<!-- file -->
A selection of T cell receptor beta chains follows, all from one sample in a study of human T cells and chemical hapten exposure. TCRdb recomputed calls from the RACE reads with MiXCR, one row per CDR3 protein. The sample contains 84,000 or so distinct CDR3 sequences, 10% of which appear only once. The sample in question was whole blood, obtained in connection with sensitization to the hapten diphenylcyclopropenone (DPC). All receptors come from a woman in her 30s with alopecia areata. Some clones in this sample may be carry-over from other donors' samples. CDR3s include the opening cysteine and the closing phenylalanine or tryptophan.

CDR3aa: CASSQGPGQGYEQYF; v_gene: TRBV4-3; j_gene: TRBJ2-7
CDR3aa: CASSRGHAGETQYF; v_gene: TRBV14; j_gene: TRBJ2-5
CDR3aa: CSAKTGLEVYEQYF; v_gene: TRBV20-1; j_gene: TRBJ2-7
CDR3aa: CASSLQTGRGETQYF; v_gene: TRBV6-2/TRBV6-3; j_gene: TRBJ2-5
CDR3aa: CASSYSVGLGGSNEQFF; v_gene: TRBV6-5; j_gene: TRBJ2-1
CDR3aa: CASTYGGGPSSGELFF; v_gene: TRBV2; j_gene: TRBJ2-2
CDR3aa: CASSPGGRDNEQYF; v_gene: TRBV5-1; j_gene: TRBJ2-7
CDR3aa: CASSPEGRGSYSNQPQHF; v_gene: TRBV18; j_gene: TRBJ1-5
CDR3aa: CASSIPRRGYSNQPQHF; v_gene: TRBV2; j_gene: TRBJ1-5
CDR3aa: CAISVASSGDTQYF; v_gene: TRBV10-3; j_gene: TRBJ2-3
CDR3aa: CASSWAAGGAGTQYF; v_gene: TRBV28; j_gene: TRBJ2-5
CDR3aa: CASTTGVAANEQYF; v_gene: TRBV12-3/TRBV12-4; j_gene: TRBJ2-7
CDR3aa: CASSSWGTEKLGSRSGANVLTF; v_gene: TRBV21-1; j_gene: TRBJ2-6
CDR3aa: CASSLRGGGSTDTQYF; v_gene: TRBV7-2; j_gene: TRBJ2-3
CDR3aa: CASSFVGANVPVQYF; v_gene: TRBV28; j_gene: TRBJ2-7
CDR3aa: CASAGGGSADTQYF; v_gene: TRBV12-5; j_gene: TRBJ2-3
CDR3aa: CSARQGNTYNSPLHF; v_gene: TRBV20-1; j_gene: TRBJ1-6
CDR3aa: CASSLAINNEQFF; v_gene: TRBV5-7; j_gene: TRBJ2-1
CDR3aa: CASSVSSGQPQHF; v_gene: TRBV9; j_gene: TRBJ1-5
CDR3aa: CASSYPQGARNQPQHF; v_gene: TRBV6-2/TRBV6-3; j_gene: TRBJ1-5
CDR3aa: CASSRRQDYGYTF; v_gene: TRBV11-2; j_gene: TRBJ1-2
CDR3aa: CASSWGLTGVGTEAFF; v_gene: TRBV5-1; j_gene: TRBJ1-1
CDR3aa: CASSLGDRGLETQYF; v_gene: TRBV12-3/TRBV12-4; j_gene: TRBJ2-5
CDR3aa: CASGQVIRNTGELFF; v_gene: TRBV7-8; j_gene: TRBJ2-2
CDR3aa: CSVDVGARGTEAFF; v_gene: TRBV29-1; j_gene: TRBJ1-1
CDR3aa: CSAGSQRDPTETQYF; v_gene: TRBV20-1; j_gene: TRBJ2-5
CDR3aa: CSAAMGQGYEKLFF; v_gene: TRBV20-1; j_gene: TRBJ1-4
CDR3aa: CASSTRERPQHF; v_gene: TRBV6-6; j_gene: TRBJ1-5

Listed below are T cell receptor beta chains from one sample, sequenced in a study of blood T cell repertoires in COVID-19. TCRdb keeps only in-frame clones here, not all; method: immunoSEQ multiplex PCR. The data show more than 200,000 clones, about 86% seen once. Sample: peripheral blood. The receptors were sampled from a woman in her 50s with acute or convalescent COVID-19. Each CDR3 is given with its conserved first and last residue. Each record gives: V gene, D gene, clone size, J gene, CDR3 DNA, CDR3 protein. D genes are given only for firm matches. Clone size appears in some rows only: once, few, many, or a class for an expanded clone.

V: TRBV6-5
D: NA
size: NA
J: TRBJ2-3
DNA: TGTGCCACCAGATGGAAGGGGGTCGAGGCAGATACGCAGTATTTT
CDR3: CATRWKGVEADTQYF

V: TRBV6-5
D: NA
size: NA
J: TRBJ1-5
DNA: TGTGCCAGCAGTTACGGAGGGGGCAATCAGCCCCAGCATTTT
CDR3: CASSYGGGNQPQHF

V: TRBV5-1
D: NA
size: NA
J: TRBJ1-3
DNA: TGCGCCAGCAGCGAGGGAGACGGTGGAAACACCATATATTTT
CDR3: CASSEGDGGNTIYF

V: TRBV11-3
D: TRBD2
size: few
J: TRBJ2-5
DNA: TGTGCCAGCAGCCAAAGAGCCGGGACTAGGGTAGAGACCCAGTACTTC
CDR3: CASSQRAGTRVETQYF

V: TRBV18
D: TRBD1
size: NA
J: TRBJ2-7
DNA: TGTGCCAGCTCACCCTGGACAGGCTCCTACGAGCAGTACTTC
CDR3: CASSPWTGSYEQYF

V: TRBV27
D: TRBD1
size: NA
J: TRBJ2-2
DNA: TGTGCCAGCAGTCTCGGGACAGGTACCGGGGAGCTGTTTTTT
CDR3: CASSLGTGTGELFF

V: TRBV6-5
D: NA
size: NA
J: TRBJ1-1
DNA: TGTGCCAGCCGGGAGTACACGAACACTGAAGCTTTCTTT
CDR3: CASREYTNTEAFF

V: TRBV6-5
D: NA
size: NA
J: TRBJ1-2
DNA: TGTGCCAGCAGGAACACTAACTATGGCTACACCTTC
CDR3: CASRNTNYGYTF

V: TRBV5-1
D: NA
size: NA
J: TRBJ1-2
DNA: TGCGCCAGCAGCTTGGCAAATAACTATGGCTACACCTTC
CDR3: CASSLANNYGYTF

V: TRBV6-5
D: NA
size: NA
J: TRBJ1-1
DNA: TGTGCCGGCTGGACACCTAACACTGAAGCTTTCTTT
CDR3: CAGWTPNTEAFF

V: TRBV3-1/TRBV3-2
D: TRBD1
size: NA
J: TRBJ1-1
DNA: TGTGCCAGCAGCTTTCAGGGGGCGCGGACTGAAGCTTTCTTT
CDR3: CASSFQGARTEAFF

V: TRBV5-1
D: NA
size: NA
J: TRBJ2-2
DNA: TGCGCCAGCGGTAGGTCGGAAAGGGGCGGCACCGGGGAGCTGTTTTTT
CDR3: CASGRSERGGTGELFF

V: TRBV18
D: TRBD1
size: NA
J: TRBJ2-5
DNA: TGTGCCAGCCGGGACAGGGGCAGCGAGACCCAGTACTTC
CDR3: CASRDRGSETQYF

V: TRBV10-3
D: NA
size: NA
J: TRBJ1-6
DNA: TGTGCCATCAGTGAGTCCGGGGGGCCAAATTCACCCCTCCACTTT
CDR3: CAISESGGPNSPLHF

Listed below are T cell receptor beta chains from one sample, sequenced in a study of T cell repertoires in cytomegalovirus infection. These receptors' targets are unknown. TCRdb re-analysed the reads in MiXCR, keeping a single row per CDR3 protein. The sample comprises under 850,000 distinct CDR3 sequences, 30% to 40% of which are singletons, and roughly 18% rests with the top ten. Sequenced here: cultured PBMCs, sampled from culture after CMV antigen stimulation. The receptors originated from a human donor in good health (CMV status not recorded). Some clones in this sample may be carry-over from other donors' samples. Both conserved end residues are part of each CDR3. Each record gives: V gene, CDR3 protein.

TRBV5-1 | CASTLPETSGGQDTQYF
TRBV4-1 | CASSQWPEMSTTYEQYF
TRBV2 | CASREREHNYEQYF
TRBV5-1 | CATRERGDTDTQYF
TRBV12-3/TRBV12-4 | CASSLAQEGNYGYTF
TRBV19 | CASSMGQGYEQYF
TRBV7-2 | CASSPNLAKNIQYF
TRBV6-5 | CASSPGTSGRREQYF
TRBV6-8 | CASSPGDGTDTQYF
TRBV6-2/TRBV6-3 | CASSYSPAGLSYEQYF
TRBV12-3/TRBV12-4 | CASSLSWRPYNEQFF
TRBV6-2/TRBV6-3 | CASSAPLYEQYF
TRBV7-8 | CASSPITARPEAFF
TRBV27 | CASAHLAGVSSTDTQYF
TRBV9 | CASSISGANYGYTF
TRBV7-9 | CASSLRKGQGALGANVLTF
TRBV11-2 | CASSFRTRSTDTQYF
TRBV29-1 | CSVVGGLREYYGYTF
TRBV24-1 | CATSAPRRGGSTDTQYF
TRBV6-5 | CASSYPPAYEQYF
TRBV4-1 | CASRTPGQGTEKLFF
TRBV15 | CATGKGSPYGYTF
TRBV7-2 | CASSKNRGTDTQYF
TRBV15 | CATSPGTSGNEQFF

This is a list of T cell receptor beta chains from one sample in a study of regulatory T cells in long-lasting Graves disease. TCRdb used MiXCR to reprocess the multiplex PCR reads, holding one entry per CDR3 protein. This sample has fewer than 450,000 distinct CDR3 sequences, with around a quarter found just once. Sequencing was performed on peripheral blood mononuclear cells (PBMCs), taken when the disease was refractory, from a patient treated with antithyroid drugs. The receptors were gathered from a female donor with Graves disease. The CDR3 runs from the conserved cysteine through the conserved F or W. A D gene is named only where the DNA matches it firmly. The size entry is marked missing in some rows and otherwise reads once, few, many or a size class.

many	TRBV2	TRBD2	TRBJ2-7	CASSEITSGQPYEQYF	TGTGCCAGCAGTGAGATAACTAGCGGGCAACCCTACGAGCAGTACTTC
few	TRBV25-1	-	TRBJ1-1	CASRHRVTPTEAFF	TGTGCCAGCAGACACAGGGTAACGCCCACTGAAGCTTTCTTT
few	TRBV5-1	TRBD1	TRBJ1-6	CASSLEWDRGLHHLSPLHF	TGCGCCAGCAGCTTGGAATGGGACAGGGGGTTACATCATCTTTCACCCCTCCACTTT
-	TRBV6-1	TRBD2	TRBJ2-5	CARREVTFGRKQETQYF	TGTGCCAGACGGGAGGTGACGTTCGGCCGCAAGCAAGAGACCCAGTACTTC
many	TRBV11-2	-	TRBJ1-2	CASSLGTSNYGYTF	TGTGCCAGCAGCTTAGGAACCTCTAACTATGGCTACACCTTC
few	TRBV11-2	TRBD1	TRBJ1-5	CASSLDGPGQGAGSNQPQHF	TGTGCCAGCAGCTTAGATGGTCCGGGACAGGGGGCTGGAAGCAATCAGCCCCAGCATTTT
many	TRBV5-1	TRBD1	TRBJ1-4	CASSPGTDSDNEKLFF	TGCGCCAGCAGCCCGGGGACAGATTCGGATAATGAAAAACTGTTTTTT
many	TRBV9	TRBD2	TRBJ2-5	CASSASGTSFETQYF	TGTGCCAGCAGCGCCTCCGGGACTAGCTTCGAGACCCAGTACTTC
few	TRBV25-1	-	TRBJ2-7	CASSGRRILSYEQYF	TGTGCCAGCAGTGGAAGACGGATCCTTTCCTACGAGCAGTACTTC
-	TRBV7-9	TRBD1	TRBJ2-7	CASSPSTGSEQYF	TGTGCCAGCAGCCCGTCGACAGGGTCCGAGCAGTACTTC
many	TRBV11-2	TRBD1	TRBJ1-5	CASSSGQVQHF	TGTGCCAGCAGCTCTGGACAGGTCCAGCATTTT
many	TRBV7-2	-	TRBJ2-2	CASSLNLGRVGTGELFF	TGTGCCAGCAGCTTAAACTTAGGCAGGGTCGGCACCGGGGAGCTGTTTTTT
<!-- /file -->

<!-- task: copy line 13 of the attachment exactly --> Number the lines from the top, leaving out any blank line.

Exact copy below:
CDR3aa: CASTTGVAANEQYF; v_gene: TRBV12-3/TRBV12-4; j_gene: TRBJ2-7